Difference Between Mechanical Engineering and Mechanical Engineering Technology

Ever since I started college I wanted my career to be in the Environment. I was an Environmental science major at my first college, then decided to transfer to pursue a degree in Mechanical Engineering with Environmental concentration. Well, I found out (gradually) that my new college's program is for Mechanical Engineering Technology. In addition, the school of Engineering (Technology) claimed to have an Sustainable Energy minor, when in reality, the program has yet to be enacted. Furthermore, I am very fond of my machining classes. Is there a difference between MET and ME? if so, would I still be able to work toward my Environmental career?
posted by Danielle on March 30, 2012

Answer by Ms Susan Cischke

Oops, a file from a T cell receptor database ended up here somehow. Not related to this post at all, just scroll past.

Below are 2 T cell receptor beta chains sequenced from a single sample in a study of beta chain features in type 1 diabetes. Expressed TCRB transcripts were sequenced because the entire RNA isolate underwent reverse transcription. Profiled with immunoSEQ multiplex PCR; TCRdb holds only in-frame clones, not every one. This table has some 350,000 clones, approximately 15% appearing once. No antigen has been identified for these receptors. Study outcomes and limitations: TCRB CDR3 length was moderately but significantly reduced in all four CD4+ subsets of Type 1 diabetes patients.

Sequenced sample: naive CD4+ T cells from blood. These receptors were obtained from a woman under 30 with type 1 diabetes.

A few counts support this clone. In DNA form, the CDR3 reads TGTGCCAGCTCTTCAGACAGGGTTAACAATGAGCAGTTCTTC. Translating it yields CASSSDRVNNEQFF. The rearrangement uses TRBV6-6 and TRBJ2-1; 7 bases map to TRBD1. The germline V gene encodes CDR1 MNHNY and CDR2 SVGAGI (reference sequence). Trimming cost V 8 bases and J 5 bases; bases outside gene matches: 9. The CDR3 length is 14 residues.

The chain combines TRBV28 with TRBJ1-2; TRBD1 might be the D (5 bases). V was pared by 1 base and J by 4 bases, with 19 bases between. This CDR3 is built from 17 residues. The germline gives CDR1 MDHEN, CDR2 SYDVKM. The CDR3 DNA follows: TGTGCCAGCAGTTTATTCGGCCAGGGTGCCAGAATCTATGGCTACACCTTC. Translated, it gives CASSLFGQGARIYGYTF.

Danielle, Thank you for your questions and congratulations for your decision to pursue a technical discipline with an interest in Environmental Science. Let me first provide some specific input relative to the difference between an ME program and an MET program. Mechanical Engineering (ME) programs and Mechanical Engineering Technology (MET) programs differ along dimensions such as focus, coursework, and post-graduate career focus. The focus of ME programs is to provide the knowledge necessary to design and manufacture products and systems needed to meet the current and future needs of society. In contrast, MET programs focus on applying current knowledge and practices to the solution of specific technical problems. Regarding coursework, ME programs require a more extensive background in science and mathematics than do MET programs. Graduates of ME programs are referred to as engineers, whereas graduates of MET programs are referred to as engineering technologists. ME graduates likely seek entry-level positions in conceptual design, systems engineering, manufacturing, or product research and development. MET graduates likely seek entry-level position in product design, development, testing, technical operations, or technical services and sales. A more detailed comparison of the two paths/degrees can be accessed on the American Society of Manufacturing Engineers website: http://www.asme.org/groups/educational-resources/engineering-resources/mechanical-engineering---mechanical-engineering-te. You would be able to have an Environmental slant with either an ME or MET focus. The ME program will potentially provide more opportunities given its stronger science and math background. You would be classified as an engineer verses an engineering technician. The latter would probably focus more on testing and lab work. I would encourage you to investigate potential career paths for each degree to determine which path allows you to reach your ultimate goals. Best of wishes, Danielle. Sue Cischke